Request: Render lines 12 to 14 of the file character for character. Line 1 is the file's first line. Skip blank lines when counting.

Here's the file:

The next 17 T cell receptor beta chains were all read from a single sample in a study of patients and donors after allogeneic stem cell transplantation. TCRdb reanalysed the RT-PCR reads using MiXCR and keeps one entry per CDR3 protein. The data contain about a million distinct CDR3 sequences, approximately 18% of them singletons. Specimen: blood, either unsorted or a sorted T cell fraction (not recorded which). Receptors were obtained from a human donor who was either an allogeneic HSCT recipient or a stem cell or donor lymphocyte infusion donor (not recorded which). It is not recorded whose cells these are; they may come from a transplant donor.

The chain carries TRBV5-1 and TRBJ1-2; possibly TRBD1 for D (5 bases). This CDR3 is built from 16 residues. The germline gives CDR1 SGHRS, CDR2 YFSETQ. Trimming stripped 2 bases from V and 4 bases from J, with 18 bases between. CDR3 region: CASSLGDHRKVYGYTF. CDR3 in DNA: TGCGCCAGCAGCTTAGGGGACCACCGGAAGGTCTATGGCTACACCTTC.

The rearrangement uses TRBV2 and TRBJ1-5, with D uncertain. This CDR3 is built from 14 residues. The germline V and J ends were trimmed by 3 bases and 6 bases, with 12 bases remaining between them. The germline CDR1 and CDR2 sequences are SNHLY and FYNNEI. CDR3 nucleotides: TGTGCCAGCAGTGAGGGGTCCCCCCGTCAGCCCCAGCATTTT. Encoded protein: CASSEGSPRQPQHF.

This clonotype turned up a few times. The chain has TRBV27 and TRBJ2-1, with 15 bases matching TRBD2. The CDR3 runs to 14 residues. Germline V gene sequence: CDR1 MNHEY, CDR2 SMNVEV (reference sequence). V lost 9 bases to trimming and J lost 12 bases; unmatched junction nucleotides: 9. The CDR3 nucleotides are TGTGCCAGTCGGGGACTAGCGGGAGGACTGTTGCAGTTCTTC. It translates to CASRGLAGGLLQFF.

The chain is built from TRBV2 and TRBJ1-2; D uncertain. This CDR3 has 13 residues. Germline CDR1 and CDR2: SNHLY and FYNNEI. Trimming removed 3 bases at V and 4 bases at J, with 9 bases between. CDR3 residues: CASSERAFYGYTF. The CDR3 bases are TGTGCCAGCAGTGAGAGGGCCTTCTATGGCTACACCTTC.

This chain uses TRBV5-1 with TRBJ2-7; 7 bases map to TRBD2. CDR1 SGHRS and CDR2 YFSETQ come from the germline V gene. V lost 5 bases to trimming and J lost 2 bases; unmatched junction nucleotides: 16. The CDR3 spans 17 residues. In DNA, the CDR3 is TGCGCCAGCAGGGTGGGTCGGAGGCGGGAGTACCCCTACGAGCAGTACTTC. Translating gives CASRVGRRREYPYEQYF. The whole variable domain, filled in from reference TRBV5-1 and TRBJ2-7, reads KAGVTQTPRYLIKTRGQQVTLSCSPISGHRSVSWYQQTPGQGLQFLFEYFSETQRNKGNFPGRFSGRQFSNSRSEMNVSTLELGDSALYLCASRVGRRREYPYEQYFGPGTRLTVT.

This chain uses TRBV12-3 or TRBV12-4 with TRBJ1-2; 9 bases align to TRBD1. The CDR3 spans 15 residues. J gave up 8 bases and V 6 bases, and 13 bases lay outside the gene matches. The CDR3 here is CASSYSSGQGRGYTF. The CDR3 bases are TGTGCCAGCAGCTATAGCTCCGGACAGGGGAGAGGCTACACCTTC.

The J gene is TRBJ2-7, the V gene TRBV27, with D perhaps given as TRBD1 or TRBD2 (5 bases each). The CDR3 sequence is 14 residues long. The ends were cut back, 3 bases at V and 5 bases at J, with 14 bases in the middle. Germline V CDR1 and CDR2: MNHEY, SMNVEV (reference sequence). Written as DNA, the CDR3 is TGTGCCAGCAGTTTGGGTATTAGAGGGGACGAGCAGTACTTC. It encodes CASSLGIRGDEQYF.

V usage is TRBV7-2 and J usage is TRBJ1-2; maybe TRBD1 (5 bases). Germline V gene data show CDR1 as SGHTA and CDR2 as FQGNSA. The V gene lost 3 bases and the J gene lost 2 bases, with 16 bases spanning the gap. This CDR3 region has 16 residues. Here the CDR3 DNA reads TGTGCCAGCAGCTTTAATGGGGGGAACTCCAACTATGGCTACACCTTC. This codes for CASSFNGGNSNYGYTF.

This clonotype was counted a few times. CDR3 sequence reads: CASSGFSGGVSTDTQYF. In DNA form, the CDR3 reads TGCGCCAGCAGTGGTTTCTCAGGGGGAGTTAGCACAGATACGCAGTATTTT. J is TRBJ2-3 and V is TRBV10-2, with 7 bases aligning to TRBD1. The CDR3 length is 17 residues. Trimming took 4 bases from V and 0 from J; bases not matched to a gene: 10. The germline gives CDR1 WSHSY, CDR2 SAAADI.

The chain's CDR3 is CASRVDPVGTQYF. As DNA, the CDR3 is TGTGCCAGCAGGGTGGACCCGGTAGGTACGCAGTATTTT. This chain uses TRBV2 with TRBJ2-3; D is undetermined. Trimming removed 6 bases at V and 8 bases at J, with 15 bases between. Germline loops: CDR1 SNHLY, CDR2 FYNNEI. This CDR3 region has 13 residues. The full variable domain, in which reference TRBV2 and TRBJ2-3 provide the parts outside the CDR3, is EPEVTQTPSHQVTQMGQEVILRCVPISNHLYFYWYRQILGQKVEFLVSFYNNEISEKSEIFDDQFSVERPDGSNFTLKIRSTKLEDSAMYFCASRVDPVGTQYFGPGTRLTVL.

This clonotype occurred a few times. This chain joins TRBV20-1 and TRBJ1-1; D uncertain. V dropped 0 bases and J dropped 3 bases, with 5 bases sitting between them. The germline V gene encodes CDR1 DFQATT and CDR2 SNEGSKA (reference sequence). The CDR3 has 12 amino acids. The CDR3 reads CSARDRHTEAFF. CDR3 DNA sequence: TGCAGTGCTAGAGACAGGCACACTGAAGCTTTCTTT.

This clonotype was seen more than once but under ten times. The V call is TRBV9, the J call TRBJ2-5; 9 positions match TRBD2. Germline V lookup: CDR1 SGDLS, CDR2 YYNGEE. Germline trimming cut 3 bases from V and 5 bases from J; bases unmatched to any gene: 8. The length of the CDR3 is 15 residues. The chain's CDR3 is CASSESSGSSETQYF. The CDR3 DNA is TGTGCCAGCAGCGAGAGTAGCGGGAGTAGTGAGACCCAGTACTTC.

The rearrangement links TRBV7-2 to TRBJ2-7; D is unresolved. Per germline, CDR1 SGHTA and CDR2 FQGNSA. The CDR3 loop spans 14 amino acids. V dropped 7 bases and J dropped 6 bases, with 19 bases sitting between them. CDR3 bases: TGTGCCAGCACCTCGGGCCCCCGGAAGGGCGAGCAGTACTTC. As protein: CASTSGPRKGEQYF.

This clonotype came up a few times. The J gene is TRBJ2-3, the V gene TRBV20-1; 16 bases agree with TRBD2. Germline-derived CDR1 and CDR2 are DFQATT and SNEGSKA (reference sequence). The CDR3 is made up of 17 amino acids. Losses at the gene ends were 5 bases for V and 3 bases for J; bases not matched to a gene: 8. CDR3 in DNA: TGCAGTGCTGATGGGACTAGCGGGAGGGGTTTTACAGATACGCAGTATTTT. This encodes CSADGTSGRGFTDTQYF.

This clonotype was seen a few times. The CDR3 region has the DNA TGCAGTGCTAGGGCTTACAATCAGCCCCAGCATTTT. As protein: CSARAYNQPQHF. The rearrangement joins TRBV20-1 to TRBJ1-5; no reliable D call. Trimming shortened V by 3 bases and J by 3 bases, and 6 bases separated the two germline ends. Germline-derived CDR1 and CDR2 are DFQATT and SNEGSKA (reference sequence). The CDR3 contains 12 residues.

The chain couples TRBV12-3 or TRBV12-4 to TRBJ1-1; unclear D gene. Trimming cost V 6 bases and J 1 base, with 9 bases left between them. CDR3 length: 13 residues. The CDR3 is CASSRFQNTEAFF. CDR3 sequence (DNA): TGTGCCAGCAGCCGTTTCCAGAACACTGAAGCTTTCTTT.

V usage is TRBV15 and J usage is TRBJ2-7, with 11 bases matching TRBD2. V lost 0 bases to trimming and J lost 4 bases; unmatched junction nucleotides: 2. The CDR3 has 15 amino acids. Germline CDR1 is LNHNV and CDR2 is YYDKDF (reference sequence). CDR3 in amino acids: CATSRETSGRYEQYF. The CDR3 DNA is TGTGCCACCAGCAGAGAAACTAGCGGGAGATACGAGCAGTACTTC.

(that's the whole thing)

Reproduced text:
This clonotype occurred a few times. This chain joins TRBV20-1 and TRBJ1-1; D uncertain. V dropped 0 bases and J dropped 3 bases, with 5 bases sitting between them. The germline V gene encodes CDR1 DFQATT and CDR2 SNEGSKA (reference sequence). The CDR3 has 12 amino acids. The CDR3 reads CSARDRHTEAFF. CDR3 DNA sequence: TGCAGTGCTAGAGACAGGCACACTGAAGCTTTCTTT.

This clonotype was seen more than once but under ten times. The V call is TRBV9, the J call TRBJ2-5; 9 positions match TRBD2. Germline V lookup: CDR1 SGDLS, CDR2 YYNGEE. Germline trimming cut 3 bases from V and 5 bases from J; bases unmatched to any gene: 8. The length of the CDR3 is 15 residues. The chain's CDR3 is CASSESSGSSETQYF. The CDR3 DNA is TGTGCCAGCAGCGAGAGTAGCGGGAGTAGTGAGACCCAGTACTTC.

The rearrangement links TRBV7-2 to TRBJ2-7; D is unresolved. Per germline, CDR1 SGHTA and CDR2 FQGNSA. The CDR3 loop spans 14 amino acids. V dropped 7 bases and J dropped 6 bases, with 19 bases sitting between them. CDR3 bases: TGTGCCAGCACCTCGGGCCCCCGGAAGGGCGAGCAGTACTTC. As protein: CASTSGPRKGEQYF.